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  1. re: Today’s poll, I read my email on the largest screen available, because the font is larger, and so is the screen. I’m trying not to put too much strain on these old eyes, I intend to be using them for a long time…..

  2. All the arm flapping can be eliminated day or night by use of a good pair of walkie-talkies, using simple verbal instructions that both parties have discussed and understand. That can also be a relationship saver. No more cussing or muttering under one’s breath. LOL

  3. 50/50 dish soap and water in a cereal bowl is a great way to eliminate a wasp nest that has multiple stinging critters attached! They will drop to the ground and then you can step on the little buggers!

  4. I in all my years of backing trailers and motorhomes, I have learned to n-e-v-e-r have someone else guide me into a spot by telling me which way to turn wheels, either the steering wheel or front wheels. If I need help, they are instructed to point which way the back end should go, and alert me to proximity of obstacles. Period.

    • I totally agree! ! Unless, of course, they want to get into the truck and do it themselves! Always should be “where do you want the rear of the trailer/fiver/mh to go?”

    • Also, what works for my wife and I, is to have the person outside call the person backing up the trailer on their cell phone. Ours phones connect to the vehicle and we can talk to each other very easily. Easy to say which way to push the trailer and also, you don’t have to worry if you lose sight of the backer.

  5. There seems to be a lot of discussion about which way to turn and what to do but I don’t recall ever seeing someone mentioning “looking up”. Always check for overhead obstructions like low hanging branches. Rip your rubber roof or damage you Air Conditioner and you’ll be in for a big expense.

  6. If you are going to use an infrared thermometer or just hand touch the hub, don’t do that after using the brakes as the brake shoes will heat up the drum and give you a false reading. Somewhere where you have lots of room, like a highway pull-off or rest area, pull in slowly after downshifting and pretty much let the RV come to a stop with much of a brake application. Then you will get a more accurate reading.

  7. Regarding rope lights, interesting idea, but I think you would need several of them to work very well, especially after you run them over repeatedly. Instead I use tight beam flashlights and/or laser pointers if I need to mark a landing zone. Running over/through the projected line doesnt hurt the projector. I also have a magnetic laser I can stick to the trailer if I need to track exactly where it’s headed on the blind side.

    Regarding “Flapping Bird syndrome”, I use the exact same standard hand signals, except I wouldn’t have my assistant tell me which way to turn the wheel or otherwise drive for me… My assistant only tells me where the trailer needs to go and how far. If I spotted for my wife to back in, I’d do the reverse (like you), so the important thing is to agree what the given directions mean.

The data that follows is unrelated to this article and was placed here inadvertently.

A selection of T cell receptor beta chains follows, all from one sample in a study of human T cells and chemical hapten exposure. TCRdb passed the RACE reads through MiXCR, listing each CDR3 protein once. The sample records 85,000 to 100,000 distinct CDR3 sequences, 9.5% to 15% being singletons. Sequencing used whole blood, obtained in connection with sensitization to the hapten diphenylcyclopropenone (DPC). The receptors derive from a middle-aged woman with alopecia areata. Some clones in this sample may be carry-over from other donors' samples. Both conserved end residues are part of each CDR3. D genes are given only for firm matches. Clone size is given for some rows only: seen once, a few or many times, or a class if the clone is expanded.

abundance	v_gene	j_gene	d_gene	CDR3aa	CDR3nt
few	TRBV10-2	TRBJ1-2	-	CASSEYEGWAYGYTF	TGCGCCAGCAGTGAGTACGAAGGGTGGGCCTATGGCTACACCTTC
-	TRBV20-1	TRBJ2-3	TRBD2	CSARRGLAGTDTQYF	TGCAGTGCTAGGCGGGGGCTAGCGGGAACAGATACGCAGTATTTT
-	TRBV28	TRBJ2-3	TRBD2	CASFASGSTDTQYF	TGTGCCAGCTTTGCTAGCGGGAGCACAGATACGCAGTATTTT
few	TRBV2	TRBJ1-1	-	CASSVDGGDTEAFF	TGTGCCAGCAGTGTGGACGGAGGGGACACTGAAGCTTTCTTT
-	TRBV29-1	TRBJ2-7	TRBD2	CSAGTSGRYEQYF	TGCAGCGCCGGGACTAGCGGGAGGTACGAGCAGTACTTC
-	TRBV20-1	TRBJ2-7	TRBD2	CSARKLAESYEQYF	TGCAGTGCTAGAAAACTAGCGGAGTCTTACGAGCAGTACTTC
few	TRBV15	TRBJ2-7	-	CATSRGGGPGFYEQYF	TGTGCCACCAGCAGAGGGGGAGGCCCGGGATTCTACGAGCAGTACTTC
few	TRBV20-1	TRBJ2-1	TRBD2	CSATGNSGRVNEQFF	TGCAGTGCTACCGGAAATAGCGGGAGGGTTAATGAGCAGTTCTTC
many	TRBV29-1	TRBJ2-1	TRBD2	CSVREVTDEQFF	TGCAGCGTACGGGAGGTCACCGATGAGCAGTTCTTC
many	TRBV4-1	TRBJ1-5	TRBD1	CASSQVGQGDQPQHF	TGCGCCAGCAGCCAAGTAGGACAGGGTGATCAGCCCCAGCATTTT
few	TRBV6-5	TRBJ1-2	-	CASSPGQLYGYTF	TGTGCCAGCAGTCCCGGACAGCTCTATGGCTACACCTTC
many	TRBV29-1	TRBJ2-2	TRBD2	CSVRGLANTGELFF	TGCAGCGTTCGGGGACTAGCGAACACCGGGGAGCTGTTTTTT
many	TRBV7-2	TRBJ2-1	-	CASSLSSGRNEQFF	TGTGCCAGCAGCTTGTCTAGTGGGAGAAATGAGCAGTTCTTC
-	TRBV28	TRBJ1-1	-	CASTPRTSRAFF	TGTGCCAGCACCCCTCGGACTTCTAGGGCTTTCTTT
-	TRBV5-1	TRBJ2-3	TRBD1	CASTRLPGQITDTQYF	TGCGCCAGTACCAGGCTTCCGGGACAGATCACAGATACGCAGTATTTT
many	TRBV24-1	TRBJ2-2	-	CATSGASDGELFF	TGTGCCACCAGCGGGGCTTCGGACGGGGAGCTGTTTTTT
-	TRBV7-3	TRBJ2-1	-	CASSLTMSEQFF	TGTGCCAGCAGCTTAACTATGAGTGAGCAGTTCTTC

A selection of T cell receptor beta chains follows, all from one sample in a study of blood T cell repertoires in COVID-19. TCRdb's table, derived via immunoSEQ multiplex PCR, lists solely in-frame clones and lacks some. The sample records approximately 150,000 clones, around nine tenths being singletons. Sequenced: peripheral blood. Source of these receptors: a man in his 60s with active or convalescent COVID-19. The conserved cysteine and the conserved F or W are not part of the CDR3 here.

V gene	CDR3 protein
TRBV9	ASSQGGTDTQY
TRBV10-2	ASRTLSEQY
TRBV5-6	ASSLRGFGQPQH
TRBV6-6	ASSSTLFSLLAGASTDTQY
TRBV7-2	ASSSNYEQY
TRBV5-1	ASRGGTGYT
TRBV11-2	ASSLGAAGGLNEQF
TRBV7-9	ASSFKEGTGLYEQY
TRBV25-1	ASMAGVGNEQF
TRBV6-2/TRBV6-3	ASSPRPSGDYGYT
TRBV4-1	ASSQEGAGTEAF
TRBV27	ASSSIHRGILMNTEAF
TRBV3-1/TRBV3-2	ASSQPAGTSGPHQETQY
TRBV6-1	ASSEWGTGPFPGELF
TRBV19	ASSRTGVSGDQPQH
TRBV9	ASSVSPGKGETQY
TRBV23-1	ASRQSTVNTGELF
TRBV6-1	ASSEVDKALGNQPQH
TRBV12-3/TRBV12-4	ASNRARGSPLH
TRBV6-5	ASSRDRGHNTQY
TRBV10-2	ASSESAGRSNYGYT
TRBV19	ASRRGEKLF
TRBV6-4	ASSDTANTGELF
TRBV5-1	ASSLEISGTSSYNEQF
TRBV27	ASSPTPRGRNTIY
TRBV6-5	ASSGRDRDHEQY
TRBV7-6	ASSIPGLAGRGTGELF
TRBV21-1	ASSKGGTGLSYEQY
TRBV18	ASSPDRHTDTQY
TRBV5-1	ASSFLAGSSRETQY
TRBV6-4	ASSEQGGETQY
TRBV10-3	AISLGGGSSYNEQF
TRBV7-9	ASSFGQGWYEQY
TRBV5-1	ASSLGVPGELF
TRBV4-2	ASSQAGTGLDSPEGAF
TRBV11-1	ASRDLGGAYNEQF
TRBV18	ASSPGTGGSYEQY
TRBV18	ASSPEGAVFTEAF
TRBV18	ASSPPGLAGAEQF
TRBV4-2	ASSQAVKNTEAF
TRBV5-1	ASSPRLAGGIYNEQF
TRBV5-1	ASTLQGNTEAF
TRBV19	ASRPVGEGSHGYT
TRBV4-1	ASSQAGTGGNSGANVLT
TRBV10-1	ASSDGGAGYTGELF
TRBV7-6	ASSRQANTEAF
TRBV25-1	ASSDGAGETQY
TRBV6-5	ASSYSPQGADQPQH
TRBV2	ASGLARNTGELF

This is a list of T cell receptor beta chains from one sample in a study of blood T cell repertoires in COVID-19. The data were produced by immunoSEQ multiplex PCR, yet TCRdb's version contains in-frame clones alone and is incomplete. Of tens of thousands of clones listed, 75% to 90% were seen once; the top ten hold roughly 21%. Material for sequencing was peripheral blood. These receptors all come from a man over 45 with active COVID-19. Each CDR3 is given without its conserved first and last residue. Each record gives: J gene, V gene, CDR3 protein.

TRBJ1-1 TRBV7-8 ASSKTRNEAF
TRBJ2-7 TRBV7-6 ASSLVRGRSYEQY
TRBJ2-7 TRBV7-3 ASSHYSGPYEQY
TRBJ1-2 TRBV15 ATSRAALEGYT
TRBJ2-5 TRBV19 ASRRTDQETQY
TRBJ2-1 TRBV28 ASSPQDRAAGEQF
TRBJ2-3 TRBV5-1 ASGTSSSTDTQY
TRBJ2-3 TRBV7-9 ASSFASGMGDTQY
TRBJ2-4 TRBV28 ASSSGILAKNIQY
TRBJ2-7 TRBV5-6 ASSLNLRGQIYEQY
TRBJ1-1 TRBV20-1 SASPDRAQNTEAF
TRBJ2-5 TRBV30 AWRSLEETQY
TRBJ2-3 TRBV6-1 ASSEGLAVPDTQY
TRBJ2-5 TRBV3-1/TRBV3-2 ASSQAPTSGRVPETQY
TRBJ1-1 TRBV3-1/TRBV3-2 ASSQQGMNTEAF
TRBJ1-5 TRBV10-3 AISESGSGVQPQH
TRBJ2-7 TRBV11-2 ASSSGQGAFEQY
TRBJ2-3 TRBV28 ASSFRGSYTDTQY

99% of the time, I park without an assistant. If I understand where I want it and where it is now, i can land it. I’ve advised this before, but as soon as you get a new rig, take it to an open parking lot and drive around in reverse for a while, until you have no hesitation doing so. Practice hitting certain parking spots while there is nothing else to hit. Once steering a long trailer becomes instinctive, next time you pull into a site you’ll wonder why you ever had trouble. I frequently park my 35′ trailer within six inches of trees not as an accident but to maximize tiny campgrounds. Similarly, when it doesn’t intrude on the next site, I will put the pedestal *between* my 2 “super slides” to gain another 5′ or so.

    • In “most” campgrounds, your sites boundaries are pedestal to pedestal. Extend slides past your pedestal and you in the next camp site.

  8. For thirty years my wife directed me into a campsite by pointing which way the back of the trailer should go. I know which way to turn the steering wheel to get the back end of the trailer to move in the direction she’s pointing. Hand on the bottom of the steering wheel. Turn the bottom to the left to get the back of the RV to the left; bottom of the steering wheel to the right and the back of the RV goes to the right. She doesn’t have to figure out which way I need to turn the steering wheel and just points where back of the RV should go.

  9. Check the ratings on the mononocular telescope. None of them are from verified purchasers. I checked several of the others, and only one rating was from a purchaser. Do you really think you can get photo quality lenses for $20-$30?
    This add doesn’t meet your stated ad quality objectives. In the past your ads met realistic quality standards. Please, relook at all your ads. I’ve contributed at a much higher rate to you than I’ve paid for subscriptions to magazines simply because of your higher standards of you using or being something worth spending money for. If your standards drop to what the camping World magazines use, I will reevaluate.

  10. Can’t emphasize enough about an infrared thermometer.One saved my six a few times after I caught a bearing getting hot.And it works for checking tire temps quite well also.To works very good for checking your AC output in your RV too.

    • My son, a baking teacher and candy maker, uses an infrared thermometer for tempering chocolate. And as I noted in my RV Electricity Newsletter on Sunday, they can also show you if a campground pedestal outlet is getting hot. Really handy device.

      • Thanks! Good advice–but please tell us newbies what is “hot.” Should it read only as high as the ambient temperature? And how do we know we are reading the outlet’s temperature, and not the air?